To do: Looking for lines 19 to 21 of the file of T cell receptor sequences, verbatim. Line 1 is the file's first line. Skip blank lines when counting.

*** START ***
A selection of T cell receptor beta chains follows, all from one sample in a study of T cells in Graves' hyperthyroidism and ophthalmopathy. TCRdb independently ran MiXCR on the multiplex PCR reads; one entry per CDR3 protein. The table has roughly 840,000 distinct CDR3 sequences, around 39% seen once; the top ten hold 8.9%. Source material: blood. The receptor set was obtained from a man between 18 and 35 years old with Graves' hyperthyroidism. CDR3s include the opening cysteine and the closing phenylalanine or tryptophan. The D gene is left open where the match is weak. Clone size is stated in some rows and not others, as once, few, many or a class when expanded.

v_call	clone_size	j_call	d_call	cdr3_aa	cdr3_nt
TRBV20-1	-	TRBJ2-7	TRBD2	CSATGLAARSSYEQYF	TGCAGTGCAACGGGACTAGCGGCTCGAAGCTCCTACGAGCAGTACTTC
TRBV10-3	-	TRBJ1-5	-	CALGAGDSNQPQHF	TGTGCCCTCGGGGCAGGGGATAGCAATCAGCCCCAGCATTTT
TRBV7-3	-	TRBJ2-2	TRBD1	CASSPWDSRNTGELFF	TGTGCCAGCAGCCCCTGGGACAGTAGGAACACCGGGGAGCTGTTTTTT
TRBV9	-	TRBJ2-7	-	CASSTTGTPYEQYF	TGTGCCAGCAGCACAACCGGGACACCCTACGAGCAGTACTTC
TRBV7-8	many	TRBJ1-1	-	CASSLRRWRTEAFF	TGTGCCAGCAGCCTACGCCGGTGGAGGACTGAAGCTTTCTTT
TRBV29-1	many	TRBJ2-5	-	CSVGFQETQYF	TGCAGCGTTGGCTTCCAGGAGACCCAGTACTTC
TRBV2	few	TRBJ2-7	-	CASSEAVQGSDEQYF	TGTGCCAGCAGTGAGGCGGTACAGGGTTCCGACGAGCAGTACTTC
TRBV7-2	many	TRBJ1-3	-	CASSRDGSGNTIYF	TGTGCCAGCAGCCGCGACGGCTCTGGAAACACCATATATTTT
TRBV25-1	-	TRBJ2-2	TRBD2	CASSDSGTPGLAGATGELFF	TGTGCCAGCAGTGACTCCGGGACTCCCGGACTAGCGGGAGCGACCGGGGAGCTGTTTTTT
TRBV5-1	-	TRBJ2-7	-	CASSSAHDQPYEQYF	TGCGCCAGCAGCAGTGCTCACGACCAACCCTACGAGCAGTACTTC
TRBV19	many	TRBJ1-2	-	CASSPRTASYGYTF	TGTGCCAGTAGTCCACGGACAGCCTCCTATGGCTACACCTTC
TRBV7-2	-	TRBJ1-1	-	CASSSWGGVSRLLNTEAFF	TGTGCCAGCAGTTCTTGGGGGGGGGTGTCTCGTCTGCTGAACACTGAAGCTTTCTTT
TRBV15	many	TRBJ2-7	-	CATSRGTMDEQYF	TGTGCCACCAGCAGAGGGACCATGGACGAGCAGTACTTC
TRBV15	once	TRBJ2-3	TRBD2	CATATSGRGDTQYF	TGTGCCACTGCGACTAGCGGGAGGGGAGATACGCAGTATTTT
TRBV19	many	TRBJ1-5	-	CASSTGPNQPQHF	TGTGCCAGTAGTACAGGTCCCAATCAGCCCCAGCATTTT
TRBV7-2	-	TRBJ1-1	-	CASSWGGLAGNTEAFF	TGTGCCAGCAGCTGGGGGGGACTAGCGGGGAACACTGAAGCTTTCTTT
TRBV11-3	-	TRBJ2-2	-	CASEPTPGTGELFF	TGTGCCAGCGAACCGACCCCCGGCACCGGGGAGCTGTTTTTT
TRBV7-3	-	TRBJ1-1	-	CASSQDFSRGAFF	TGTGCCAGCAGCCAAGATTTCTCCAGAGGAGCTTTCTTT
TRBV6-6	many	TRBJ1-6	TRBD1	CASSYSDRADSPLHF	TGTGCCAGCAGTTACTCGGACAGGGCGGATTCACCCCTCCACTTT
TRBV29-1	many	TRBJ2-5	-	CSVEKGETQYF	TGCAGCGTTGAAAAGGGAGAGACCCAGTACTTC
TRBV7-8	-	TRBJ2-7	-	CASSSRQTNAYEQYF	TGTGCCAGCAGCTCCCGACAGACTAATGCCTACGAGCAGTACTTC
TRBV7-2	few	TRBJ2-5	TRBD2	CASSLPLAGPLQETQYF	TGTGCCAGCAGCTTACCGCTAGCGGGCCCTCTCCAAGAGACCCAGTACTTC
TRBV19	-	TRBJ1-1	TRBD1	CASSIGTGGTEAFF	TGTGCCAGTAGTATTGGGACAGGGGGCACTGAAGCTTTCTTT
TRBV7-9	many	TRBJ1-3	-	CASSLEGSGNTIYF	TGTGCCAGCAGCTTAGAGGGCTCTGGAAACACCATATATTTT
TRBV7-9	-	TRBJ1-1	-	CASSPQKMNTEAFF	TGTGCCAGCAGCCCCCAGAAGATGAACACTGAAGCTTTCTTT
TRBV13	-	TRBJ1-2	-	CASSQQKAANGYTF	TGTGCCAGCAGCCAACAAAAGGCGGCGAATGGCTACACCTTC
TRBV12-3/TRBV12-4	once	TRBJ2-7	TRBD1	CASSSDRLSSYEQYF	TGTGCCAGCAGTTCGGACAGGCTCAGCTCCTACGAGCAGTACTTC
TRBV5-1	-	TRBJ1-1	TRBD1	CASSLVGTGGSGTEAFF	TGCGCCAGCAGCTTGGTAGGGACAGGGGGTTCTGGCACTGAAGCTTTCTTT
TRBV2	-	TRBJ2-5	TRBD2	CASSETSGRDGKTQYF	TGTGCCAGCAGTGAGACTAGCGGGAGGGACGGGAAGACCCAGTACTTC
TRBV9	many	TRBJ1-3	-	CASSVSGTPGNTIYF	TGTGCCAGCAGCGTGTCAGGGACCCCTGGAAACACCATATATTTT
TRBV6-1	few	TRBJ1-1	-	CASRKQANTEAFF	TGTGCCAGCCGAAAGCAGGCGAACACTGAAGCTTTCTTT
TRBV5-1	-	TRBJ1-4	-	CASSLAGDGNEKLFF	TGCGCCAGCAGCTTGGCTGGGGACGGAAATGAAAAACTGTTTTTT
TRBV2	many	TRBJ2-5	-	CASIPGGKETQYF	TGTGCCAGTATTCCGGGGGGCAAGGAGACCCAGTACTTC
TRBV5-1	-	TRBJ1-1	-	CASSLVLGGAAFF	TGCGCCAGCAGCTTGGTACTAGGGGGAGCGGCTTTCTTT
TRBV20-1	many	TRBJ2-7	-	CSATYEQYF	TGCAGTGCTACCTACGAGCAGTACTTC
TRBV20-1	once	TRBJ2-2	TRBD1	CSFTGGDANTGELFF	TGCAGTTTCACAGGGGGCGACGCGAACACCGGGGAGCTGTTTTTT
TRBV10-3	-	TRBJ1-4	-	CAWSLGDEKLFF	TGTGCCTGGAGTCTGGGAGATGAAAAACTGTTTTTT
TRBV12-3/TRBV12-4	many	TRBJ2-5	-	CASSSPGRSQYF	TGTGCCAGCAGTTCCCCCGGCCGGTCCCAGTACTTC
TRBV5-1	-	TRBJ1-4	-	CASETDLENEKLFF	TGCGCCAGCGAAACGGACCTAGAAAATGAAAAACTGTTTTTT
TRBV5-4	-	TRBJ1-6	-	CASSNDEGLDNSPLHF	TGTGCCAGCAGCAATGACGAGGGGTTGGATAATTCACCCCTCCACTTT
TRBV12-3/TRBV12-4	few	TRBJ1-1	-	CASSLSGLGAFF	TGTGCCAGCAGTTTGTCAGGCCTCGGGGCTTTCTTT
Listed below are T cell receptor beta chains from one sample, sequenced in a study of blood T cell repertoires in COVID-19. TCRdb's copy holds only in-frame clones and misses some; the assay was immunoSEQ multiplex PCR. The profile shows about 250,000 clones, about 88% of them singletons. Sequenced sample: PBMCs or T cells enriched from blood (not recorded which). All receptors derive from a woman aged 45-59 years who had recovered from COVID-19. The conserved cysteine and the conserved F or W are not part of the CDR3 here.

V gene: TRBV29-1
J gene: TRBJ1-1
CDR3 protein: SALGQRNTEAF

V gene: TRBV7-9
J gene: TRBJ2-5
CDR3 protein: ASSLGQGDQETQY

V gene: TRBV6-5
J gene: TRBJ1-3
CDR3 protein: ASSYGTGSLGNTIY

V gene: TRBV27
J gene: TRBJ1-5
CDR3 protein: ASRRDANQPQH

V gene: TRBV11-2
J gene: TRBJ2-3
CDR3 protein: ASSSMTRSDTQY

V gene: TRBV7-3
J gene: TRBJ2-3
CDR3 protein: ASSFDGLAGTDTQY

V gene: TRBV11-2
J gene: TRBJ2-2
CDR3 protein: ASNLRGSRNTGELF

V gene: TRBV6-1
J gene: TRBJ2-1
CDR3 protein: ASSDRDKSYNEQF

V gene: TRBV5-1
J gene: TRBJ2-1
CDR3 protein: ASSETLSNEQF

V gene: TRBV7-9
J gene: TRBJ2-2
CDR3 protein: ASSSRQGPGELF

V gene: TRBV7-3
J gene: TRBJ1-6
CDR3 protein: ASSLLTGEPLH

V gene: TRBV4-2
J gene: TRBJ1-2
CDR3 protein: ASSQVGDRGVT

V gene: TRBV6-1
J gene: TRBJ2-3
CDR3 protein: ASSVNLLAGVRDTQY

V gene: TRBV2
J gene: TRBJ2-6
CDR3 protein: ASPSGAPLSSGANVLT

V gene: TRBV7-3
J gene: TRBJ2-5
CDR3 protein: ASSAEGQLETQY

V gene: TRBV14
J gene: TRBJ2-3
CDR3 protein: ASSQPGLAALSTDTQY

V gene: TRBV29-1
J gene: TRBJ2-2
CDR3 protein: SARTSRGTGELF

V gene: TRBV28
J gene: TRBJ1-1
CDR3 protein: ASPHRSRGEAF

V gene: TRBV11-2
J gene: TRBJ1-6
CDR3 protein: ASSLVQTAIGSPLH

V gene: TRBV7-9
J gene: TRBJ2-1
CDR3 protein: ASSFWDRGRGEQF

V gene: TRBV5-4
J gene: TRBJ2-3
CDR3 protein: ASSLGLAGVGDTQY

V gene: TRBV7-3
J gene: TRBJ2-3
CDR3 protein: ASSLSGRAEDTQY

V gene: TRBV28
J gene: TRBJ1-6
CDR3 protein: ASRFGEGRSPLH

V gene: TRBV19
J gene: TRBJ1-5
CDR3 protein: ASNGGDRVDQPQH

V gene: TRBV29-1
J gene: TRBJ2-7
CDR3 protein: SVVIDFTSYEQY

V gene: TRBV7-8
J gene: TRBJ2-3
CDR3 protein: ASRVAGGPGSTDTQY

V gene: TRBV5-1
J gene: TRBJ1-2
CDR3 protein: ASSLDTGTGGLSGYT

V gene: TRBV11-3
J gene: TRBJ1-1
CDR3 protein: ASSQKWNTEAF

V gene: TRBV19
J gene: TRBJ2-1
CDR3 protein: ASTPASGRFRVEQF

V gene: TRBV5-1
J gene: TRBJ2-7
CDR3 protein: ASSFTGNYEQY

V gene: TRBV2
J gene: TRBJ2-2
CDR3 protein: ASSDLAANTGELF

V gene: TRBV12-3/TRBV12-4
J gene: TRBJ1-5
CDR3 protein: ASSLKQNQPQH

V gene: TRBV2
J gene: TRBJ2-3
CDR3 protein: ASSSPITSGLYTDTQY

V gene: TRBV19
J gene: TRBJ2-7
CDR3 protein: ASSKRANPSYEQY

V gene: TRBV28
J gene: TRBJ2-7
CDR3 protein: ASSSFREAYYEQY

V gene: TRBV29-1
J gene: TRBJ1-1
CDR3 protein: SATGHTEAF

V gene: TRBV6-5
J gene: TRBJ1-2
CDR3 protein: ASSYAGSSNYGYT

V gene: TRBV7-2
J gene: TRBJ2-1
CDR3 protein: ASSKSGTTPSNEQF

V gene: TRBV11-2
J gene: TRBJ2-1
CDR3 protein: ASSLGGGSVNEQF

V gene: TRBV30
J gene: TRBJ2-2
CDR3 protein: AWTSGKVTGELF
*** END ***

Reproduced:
TRBV11-3	-	TRBJ2-2	-	CASEPTPGTGELFF	TGTGCCAGCGAACCGACCCCCGGCACCGGGGAGCTGTTTTTT
TRBV7-3	-	TRBJ1-1	-	CASSQDFSRGAFF	TGTGCCAGCAGCCAAGATTTCTCCAGAGGAGCTTTCTTT
TRBV6-6	many	TRBJ1-6	TRBD1	CASSYSDRADSPLHF	TGTGCCAGCAGTTACTCGGACAGGGCGGATTCACCCCTCCACTTT